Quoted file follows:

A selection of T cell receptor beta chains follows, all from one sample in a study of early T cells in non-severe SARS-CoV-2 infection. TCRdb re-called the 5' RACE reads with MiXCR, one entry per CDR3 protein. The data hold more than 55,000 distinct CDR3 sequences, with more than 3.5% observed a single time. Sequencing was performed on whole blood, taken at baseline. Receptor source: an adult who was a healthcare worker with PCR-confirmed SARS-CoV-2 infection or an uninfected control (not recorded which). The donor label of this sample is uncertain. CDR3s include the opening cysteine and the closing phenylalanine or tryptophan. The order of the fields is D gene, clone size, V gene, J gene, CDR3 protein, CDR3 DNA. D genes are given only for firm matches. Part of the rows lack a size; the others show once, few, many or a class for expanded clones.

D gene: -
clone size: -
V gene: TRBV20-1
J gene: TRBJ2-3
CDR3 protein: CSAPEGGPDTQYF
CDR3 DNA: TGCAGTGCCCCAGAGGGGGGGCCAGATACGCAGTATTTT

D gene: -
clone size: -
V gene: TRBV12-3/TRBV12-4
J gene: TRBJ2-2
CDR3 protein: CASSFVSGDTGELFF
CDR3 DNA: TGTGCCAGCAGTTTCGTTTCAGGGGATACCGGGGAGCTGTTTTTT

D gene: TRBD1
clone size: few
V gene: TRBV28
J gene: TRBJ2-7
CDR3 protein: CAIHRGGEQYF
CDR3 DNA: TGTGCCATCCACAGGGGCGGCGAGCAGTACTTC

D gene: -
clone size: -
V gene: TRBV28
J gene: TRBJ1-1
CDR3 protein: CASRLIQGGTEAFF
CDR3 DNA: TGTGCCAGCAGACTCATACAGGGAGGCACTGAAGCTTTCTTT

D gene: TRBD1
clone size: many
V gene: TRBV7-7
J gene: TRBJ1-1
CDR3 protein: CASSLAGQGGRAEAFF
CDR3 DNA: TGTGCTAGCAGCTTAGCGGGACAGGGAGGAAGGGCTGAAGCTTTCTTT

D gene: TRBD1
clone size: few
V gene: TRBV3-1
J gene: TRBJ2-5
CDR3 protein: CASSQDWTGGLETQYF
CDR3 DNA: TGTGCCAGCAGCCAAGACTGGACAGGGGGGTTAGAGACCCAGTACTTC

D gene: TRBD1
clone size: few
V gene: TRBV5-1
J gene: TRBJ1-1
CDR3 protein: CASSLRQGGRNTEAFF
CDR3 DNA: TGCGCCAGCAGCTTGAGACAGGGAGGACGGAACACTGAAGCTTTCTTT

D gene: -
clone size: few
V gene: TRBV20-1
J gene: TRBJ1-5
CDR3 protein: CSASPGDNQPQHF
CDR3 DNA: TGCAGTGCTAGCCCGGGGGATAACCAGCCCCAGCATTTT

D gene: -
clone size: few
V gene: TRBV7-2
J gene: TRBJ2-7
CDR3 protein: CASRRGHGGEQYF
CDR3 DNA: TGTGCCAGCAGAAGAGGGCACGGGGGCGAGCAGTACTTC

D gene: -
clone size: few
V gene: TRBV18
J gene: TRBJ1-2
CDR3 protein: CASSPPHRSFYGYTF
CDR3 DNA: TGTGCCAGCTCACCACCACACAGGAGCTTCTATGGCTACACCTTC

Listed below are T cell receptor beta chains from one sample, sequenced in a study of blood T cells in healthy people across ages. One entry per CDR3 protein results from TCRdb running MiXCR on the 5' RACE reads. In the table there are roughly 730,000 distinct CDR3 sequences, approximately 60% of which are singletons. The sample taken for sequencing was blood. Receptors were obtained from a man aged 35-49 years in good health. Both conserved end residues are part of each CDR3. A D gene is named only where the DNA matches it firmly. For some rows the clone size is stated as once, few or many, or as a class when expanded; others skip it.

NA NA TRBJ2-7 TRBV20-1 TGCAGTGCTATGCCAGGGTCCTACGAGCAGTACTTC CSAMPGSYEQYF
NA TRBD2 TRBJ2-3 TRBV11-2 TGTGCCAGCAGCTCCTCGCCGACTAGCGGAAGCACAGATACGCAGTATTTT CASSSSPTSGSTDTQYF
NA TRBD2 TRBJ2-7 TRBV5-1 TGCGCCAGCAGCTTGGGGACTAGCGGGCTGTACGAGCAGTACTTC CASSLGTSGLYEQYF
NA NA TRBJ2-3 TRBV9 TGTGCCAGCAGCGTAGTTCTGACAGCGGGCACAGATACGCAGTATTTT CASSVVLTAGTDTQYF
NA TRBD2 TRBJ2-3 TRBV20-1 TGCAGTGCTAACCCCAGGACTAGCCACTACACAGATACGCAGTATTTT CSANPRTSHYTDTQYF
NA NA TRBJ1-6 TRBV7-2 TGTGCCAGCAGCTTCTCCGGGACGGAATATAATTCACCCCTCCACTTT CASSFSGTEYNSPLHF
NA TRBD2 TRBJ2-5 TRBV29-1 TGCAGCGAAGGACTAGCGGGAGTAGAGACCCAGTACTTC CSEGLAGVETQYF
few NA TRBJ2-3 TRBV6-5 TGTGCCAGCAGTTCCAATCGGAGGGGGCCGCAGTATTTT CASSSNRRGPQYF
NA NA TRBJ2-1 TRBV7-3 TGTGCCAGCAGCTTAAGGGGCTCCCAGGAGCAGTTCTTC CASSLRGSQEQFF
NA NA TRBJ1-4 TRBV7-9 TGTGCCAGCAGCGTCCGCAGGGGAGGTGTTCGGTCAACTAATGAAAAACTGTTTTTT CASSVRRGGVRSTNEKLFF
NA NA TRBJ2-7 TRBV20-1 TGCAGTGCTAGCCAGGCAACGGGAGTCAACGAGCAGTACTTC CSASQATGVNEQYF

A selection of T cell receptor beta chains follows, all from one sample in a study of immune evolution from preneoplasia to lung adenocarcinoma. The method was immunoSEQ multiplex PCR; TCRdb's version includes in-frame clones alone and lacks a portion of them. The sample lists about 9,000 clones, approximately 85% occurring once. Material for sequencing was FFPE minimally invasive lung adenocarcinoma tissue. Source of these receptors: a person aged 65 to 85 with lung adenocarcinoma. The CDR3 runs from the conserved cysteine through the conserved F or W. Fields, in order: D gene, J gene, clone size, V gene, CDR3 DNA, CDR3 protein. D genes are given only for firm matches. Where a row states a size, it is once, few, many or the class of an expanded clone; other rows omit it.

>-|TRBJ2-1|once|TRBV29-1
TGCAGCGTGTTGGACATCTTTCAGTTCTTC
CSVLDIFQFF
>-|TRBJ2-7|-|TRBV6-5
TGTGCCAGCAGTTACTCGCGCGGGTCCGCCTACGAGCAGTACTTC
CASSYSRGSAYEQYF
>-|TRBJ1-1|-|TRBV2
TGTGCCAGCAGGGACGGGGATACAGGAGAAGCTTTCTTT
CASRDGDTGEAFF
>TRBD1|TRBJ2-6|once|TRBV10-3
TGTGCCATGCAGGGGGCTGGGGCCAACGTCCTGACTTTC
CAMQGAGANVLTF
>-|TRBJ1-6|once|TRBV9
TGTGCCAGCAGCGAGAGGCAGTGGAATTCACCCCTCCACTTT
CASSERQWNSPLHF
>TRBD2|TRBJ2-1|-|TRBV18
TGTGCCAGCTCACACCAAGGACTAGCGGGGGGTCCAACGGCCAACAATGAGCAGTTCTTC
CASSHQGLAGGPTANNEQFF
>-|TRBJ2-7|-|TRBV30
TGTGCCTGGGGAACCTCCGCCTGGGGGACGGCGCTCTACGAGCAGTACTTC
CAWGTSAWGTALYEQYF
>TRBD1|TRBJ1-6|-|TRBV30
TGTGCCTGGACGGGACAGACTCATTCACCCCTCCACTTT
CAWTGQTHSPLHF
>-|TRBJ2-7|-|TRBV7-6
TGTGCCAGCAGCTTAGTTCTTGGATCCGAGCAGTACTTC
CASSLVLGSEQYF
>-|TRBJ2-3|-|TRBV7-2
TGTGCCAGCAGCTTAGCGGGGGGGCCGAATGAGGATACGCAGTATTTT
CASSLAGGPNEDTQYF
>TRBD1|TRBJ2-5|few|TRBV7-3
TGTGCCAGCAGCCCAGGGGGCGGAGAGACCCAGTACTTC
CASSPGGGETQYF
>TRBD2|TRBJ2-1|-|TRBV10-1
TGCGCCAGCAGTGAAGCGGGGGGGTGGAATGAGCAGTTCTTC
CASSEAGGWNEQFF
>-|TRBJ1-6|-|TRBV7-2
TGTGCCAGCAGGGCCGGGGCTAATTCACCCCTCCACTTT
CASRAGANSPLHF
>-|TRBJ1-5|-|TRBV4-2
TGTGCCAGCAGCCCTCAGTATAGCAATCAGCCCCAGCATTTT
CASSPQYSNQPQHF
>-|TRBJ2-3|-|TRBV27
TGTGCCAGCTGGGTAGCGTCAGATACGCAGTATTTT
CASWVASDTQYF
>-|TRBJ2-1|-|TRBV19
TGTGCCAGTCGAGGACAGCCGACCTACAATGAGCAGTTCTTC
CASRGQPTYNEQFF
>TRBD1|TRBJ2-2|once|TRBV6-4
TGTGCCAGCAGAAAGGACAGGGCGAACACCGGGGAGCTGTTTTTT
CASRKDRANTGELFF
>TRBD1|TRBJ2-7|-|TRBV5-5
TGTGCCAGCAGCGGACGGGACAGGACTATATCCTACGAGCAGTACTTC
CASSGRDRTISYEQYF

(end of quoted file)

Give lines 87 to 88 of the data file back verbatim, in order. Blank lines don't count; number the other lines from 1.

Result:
>-|TRBJ1-6|once|TRBV9
TGTGCCAGCAGCGAGAGGCAGTGGAATTCACCCCTCCACTTT